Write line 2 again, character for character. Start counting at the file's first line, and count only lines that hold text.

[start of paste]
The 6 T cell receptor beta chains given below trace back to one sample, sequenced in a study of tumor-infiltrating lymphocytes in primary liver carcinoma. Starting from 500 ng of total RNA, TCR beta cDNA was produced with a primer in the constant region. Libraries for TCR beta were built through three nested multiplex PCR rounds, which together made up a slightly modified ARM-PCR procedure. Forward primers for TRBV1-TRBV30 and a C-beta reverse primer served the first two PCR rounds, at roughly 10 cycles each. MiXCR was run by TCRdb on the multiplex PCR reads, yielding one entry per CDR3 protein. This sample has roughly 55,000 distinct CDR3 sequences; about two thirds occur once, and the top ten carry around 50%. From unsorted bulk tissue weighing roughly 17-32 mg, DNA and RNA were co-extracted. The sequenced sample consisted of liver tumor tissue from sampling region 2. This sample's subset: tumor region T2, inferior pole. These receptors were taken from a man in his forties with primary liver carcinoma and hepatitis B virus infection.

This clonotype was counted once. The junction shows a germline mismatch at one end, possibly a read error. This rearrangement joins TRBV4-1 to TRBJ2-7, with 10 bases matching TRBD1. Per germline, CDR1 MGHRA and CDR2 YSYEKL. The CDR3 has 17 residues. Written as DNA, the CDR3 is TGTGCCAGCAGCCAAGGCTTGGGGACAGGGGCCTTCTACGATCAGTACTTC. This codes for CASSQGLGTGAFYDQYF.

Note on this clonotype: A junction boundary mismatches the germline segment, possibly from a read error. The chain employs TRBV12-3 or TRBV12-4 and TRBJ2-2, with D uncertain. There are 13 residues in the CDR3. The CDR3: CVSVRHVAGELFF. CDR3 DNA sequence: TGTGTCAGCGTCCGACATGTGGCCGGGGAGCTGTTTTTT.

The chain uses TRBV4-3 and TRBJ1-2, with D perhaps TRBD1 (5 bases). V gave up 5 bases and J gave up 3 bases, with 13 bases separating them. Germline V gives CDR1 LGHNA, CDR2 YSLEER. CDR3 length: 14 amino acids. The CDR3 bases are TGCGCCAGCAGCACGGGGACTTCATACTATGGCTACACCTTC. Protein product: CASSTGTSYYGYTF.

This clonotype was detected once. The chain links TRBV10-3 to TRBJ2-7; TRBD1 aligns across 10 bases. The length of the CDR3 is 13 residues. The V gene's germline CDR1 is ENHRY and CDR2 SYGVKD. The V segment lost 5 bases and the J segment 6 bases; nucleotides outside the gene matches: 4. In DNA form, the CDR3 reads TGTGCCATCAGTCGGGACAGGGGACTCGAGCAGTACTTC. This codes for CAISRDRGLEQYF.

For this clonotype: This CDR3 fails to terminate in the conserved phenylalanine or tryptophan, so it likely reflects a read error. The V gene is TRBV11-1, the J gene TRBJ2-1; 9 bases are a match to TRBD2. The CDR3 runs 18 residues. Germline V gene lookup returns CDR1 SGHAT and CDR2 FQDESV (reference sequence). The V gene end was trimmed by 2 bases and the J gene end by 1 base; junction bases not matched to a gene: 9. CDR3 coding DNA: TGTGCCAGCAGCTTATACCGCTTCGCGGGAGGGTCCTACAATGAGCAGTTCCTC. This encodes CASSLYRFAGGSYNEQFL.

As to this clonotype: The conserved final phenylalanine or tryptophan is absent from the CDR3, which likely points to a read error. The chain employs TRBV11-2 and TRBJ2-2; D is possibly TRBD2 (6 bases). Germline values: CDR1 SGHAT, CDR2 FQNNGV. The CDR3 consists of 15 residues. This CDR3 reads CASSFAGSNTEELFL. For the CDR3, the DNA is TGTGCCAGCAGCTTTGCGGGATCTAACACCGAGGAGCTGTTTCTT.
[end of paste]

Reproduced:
This clonotype was counted once. The junction shows a germline mismatch at one end, possibly a read error. This rearrangement joins TRBV4-1 to TRBJ2-7, with 10 bases matching TRBD1. Per germline, CDR1 MGHRA and CDR2 YSYEKL. The CDR3 has 17 residues. Written as DNA, the CDR3 is TGTGCCAGCAGCCAAGGCTTGGGGACAGGGGCCTTCTACGATCAGTACTTC. This codes for CASSQGLGTGAFYDQYF.